Rhode Island taxpayers have contributed an enormous sum to wage a war that most of us know nothing about. The systems our state established to protect children have instead subjected many to danger and trauma that will profoundly shape the rest of their lives. Who will help to build public awareness and political consensus to protect children from those who prey on them or who profit from their abuse? How should government respond in ways that are transparent and accountable?
Wednesday, November 4, 2009
Patrick Lynch builds his war chest, Part 2
Why was this case so important to Lynch?
Today, November 4, 2009, a Superior Court jury threw out the disorderly conduct charges that Lynch's prosecutors tried to pin on a toddler's mother in a tumultuous divorce and custody case. Finding the mother not guilty took the jury less than an hour.
Jury members never learned the backstory to the case that began when the baby's father came home from work on March 1, 2007, packed his clothes, and took their son to his sister's home. Just one year old, the baby was still nursing. When his mother went to her sister-in-law's house searching for her son, a fight ensued, leaving the baby's mother with a broken nose. Police came and arrested the mother.
Nor did jury members learn about the spate of harassing phone calls allegedly made by the husband, his sister and mother, or the numerous charges instigated, not only against his wife, but against her mother and stepfather--each one a costly ordeal for his wife's family to fight in various courts.
This kind of persistent litigation, dragging a civil case into numerous criminal courts, is a strategy we have come to call domestic violence by proxy.
In this case, the ongoing harassment led to the baby's mother being repeatedly imprisoned on spurious charges, losing not only her child, but her 13-year career as a social worker at DCYF. Prison clinicians diagnosed her with post traumatic stress disorder, and townspeople told me that his stalking and lying about her still continue.
Only two months ago, Special Assistant Attorney General Peter Roklan was at another courthouse trying to get her imprisoned again. To read more about that incident see
Yesterday, Superior Court Judge Gilbert Indeglia briefly excused the jury while defense attorney Jeffrey Pine, himself a former Attorney General, moved for acquittal. He argued that the evidence presented by the state's witnesses fell far short of the legal requirements for disorderly conduct.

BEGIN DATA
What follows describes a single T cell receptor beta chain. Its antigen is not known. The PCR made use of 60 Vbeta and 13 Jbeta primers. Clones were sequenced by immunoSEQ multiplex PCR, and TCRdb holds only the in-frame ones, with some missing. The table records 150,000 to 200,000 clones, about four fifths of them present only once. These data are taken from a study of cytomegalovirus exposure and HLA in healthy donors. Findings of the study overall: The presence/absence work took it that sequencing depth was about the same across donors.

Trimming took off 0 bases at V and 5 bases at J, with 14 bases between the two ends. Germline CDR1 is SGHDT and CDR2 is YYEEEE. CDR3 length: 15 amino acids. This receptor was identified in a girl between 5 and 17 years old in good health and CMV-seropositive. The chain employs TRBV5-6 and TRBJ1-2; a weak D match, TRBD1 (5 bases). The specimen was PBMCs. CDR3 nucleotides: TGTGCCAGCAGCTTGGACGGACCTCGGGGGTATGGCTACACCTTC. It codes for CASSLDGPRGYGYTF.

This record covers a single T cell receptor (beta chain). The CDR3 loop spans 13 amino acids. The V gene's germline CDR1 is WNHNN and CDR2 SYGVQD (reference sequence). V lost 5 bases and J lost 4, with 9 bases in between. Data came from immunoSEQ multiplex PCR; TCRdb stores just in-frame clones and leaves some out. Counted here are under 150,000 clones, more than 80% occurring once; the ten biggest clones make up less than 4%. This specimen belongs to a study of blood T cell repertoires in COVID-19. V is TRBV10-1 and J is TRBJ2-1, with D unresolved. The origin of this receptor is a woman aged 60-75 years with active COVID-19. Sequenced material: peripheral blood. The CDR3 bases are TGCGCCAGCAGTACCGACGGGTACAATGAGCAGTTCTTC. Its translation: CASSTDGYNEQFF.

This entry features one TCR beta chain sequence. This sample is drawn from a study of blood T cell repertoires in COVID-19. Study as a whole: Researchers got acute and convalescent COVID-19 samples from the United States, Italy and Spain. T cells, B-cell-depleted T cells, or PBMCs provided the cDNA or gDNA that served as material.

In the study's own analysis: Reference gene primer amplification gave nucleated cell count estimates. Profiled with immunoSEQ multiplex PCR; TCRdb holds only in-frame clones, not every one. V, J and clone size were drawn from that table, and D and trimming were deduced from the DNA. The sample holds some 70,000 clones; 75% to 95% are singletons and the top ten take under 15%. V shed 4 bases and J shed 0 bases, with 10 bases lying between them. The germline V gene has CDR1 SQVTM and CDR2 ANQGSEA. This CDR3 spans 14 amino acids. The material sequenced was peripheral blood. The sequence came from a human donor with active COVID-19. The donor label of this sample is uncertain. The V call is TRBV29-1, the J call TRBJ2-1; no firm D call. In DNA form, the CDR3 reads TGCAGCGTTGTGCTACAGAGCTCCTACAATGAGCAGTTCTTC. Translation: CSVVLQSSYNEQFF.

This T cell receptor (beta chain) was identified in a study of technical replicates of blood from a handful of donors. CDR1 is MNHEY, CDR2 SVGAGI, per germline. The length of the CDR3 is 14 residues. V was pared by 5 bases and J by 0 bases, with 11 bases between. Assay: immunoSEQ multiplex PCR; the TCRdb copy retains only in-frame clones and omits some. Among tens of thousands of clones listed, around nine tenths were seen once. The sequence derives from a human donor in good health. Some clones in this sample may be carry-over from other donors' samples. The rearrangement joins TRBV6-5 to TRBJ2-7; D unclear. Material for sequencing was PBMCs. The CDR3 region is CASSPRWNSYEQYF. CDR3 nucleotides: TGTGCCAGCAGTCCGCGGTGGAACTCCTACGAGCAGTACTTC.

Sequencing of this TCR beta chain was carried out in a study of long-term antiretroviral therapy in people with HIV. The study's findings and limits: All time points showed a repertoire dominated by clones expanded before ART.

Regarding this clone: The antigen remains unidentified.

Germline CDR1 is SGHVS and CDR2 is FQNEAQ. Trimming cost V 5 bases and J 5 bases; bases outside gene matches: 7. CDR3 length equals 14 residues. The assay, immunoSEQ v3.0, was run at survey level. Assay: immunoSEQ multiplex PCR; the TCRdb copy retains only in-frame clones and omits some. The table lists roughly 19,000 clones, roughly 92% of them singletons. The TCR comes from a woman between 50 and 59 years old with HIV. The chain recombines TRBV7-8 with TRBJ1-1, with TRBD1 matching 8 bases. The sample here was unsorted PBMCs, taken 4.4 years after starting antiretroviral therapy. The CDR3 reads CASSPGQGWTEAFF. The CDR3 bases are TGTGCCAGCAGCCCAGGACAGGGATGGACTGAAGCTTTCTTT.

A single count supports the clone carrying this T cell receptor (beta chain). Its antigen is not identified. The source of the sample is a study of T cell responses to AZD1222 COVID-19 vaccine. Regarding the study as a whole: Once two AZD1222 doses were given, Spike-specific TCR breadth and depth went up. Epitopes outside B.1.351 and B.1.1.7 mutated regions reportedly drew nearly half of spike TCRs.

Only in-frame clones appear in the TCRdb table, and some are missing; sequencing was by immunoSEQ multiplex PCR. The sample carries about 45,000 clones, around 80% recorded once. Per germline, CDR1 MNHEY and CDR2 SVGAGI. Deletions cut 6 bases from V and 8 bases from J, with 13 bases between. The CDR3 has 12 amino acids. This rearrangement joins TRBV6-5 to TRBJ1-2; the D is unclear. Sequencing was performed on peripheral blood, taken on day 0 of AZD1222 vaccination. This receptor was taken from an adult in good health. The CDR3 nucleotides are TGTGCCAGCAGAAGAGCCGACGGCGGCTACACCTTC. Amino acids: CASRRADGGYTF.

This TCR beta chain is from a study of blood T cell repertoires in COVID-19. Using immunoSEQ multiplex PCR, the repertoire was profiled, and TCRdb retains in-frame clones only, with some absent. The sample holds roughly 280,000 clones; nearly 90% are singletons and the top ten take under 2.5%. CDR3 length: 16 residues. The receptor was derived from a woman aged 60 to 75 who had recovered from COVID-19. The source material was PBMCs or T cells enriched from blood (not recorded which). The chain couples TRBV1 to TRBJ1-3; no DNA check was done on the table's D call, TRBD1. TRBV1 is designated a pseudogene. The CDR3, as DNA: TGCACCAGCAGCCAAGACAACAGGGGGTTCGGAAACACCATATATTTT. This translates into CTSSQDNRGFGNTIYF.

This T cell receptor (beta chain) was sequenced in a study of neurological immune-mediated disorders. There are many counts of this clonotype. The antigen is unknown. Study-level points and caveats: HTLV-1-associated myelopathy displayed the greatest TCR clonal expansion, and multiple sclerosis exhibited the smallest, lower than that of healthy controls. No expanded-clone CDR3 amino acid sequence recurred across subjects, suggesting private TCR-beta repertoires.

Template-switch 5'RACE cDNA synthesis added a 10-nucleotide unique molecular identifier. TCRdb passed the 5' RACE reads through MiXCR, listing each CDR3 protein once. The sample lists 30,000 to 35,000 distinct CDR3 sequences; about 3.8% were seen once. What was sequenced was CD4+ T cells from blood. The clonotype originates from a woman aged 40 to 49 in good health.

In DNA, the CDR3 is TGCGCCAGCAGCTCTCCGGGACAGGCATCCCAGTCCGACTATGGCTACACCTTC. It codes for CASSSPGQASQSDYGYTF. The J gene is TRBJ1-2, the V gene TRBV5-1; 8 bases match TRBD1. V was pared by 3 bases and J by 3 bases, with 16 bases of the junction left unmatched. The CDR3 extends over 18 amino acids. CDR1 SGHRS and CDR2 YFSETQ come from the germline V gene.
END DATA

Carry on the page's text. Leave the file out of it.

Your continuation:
The jury never saw the odd performance by Special Assistant Attorney General Guglielmo, who vehemently jabbed his finger again and again at the defendant, inches from her face, as he stammered with vitriol that she had uttered a profanity and threat in the corridor of Family Court. She had plenty of motive to threaten her husband's girlfriend, Guglielmo exclaimed, for she probably did not like the woman's testimony that day.
Judge Indeglia interrupted the young attorney's aggressive behavior and questioned his assumption, but also denied Pine's motion. Later the judge would instruct the jury clearly in the legal requirements for finding someone guilty of disorderly conduct.
Prosecuting attorney Roklan admitted to the jury: "We can all agree" that the man behind the whole ordeal "is a bad person" who "lies" and "cheats" and "uses" people. Still Roklan urged them to believe the testimony that his now ex-wife had been guilty of disorderly conduct against his now former girlfriend.
By noon on their second day, the jury returned, filing past the defendant, Attorneys Pine, Guglielmo, and Roklan. All four stood in a formal sign of respect. Jury members had been unfailingly serious before, but now they smiled. They had reached unanimous agreement: The accused ex-wife is not guilty.
As in other heavily litigated domestic violence cases I have witnessed, Superior Court juries have a gift for promptly concluding matters that would escalate into a vicious, ongoing game of cat-and-mouse at Family Court.
It is hard to fathom why this case matters so much to Attorney General Patrick Lynch except perhaps that the little boy's father hired a well-connected attorney, Scott Partington, who happens to be his town's municipal court judge and husband of Assistant Attorney General Rebecca Partington and son of a legend in Rhode Island law enforcement, the late John Partington.
In stark contrast to Patrick Lynch, Jeffrey Pine's years as Attorney General brought significant progress to Rhode Island in addressing the crime of domestic violence that places a huge burden on private citizens and public funds.
Mr. Lynch's term in that office has tipped the balance back to abusers who become obsessed with using police, judges and state's attorneys to further their own private campaigns--getting the state to drain its low resources on frivolous cases that commit domestic violence by proxy.
- ▼ 2009 (6)
About the Author & Purpose
We first reported on this case at http://custodyscam.blogspot.com/
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About "Parental Alienation"
For more on the scandal in custody courts, see: